As I’ve mentioned in my bathroom floor post, I am trying to get rid of all the carpet in my house.  I am one step closer to that goal now that I have refinished two sets of stairs in my house.  Well, to be really techinical, I was one step closer to that goal a year ago when I actually took the carpet off of the stairs! But now (a year later) I have finally completed refinishing them!

Before I continue, I should clarify that I am not a perfectionist.  I am a “it’s good enough”  kind of person.  If you are a perfectionist, than you probably won’t be pleased with this project.  For me, it is absolutely wonderful!

There are a ton of great tutorials on staining your stairs, so I won’t reinvent the wheel.  However, when I took the carpet off of my stairs, I encountered a problem that I wasn’t expecting; one that I didn’t know how to solve right away.

So, in case you decide to refinish your stairs one day, and you encounter the same problem, let me show you how I dealt with it.

The problem was that there was a large gap between the stair tread and the wall.  Figuring out how to fill in the gap took a lot of thought and asking lots of people for advice.  My dad gave me the best advice, which was to put a thin piece of plywood between the stairs and the runner, then use shims to adjust the width as necessary.

stair gap

This was definitely tricky in some places because there were nails sticking out under the stairs, blocking the plywood from going down as far as I wanted.  There were differences in the distance the stairs were from the wall, etc.  It took a lot of work, but I got it done.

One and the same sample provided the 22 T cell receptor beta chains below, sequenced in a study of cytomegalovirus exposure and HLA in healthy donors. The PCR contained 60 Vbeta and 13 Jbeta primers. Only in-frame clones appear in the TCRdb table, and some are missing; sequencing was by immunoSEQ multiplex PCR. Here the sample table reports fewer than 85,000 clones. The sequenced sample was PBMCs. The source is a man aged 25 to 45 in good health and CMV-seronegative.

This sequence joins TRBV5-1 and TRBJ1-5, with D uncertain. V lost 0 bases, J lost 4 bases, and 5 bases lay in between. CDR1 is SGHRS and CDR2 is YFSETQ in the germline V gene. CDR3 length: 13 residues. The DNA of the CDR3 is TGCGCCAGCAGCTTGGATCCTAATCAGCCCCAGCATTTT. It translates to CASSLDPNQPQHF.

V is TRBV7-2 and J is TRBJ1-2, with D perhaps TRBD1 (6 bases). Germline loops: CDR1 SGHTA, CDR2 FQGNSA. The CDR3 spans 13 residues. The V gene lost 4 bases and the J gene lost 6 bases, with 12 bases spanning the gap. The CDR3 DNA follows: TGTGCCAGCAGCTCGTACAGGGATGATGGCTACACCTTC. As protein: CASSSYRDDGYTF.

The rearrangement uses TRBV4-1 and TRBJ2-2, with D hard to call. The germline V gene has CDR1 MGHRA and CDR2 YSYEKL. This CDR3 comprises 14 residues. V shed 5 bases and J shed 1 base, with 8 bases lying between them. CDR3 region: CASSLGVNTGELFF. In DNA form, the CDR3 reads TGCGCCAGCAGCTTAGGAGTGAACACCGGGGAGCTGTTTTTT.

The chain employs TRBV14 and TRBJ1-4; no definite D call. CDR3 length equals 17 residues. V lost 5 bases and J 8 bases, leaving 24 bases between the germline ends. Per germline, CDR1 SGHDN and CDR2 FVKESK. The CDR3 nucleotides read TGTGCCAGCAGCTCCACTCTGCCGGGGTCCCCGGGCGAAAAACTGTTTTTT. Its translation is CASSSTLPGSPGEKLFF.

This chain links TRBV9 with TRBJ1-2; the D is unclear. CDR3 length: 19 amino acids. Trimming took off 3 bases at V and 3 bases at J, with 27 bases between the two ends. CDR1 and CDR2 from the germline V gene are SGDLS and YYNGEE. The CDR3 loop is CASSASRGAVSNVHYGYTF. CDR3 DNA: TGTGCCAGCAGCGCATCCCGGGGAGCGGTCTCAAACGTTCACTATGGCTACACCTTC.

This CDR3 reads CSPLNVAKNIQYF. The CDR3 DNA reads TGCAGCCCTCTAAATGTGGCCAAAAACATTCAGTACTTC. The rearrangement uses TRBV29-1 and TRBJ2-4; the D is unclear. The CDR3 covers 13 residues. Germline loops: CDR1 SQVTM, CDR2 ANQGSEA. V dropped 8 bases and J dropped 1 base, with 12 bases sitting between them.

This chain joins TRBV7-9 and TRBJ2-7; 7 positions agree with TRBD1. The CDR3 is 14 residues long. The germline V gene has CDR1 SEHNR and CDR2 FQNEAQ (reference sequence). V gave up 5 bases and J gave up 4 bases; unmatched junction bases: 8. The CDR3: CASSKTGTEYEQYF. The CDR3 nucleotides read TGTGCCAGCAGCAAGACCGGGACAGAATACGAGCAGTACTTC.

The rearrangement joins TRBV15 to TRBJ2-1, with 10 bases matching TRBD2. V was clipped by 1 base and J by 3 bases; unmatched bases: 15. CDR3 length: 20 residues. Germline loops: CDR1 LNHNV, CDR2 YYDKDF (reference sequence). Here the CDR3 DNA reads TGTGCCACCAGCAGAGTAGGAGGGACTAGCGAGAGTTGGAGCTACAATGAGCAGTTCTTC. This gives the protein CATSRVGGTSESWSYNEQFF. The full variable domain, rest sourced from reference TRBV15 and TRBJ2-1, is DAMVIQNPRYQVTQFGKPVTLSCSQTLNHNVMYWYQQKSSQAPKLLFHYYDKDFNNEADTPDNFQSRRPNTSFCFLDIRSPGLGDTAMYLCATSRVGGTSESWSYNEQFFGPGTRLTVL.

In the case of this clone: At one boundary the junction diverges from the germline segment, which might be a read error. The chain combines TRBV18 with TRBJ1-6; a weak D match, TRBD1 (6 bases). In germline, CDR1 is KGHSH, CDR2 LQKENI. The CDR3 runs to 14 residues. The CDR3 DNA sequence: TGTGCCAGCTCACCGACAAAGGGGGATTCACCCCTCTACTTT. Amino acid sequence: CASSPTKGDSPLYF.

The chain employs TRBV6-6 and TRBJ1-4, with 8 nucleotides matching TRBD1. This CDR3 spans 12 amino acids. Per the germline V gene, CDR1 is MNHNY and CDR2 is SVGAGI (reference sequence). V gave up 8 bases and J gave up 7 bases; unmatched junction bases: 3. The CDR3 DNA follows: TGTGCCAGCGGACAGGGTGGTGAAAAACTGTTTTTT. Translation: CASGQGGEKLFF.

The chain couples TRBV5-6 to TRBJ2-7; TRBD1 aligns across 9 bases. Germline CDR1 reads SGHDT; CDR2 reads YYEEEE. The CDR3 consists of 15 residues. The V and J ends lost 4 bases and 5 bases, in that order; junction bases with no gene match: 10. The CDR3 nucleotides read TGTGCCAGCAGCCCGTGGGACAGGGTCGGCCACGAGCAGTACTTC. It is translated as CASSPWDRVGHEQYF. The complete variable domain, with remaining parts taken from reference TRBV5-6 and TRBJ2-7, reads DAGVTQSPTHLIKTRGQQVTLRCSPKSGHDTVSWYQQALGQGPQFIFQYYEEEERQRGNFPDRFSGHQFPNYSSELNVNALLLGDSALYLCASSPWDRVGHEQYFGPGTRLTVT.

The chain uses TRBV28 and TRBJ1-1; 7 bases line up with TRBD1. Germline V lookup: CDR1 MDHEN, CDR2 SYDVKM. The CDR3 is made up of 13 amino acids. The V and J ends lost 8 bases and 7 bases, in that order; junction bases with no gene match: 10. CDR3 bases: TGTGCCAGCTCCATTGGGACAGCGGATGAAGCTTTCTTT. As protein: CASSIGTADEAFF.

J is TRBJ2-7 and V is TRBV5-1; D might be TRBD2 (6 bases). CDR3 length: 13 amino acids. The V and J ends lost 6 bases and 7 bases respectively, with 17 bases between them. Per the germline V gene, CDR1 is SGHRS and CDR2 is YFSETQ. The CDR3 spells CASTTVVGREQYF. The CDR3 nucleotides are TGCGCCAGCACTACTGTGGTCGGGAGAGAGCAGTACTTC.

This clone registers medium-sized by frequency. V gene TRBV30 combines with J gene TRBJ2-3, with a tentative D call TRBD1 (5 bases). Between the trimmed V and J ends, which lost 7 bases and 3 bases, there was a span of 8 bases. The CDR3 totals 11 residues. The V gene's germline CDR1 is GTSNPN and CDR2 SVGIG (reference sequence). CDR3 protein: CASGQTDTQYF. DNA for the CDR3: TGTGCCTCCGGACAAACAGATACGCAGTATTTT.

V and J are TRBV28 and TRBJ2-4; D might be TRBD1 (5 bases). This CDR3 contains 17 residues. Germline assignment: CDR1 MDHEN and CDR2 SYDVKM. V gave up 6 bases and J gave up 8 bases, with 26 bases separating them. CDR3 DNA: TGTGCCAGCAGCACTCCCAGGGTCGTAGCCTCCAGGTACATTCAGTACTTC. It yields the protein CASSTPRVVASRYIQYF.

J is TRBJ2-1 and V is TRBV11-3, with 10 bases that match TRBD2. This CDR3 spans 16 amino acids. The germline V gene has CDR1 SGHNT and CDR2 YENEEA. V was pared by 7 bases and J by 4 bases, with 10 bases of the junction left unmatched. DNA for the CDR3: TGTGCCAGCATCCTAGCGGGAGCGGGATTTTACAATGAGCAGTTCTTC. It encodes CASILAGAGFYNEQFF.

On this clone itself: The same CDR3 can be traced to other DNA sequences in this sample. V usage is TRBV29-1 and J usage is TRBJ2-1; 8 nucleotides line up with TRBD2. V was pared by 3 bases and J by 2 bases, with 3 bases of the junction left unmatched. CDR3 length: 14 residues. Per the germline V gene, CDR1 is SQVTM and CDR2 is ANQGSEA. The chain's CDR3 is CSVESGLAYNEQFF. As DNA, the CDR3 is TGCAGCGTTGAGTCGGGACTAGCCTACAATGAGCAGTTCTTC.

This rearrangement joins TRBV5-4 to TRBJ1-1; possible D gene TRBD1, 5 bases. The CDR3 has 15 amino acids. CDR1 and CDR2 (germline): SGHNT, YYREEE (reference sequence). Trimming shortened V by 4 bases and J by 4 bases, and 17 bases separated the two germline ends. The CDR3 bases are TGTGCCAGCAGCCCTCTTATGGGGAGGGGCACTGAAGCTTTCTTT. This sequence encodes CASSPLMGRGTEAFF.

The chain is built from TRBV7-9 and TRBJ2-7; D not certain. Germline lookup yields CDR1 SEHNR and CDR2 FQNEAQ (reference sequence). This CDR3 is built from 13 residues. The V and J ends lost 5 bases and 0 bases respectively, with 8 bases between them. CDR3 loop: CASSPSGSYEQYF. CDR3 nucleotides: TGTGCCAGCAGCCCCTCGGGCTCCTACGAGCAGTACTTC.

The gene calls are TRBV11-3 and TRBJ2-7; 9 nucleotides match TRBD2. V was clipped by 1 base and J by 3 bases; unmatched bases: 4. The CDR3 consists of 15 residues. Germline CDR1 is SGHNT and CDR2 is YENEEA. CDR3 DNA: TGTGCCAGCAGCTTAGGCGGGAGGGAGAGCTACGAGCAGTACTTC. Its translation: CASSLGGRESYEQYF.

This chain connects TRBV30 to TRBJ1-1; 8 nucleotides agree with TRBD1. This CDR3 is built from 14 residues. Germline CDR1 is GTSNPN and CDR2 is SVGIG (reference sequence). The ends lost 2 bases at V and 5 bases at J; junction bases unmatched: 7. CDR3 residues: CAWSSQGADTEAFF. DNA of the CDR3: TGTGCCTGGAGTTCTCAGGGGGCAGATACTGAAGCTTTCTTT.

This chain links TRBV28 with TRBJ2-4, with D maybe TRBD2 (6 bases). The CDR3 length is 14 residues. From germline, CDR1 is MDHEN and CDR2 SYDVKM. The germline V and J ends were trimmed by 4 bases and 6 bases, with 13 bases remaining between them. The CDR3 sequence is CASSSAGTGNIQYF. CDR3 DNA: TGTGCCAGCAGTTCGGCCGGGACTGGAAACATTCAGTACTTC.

This set of stairs was actually pretty straight forward, because I was able to get one 12 foot length of plywood to go the entire length.  On my front stairs, the wood steps were so uneven (riser or supports under the stairs reaching all the way to the wall, but not the tread), that I couldn’t get the plywood down in one long piece.  Instead I had to piece it together little by little to get the whole thing covered.  That one definitely took longer than this set of stairs.

front view

My intention was to have the plywood be firmly against the curved edged of each tread to create a nice clean look.  The rest of the way around the tread I could fill in with caulking.

I filled the gap between the plywood and wall runner with joint compound and then sanded it down. Because joint compound doesn’t have any give, and stomping up and down stairs creates vibrations, the joint compound cracked a little.  I went over all of the cracks with flexible caulk.  After everything was filled and caulked, I painted it.

finished closeup

Other things to consider when attempting a project like this:

1.  Sanding is time consuming and messy.  Everying, and I mean everything, will be covered with sawdust.

2.  The stair treads under my carpet were not the best quality treads, so they had lots of knots, gouges, etc..   Also, the exposed wood portion that was showing when I had carpet was not indicatative of the quality of the entire tread like I expected.  Instead, the exposed portion was actually dovetailed into the less expensive treads.  You can tell that the tread is not all the same (check out the last picture to see what I mean).

3.  Getting a perfect match to your current hardwoods might be difficult, so be prepared for some variation not only in color, but in grain and wood quality.
Looking down kitchen

I can’t tell you how much I love my new stairs.  They are just so much cleaner than carpet, and I love that when my children track mud into the house, cleaning it up is now a 2 minute job instead of an 2 hour job!

Kitchen stairs

looking down front stairs

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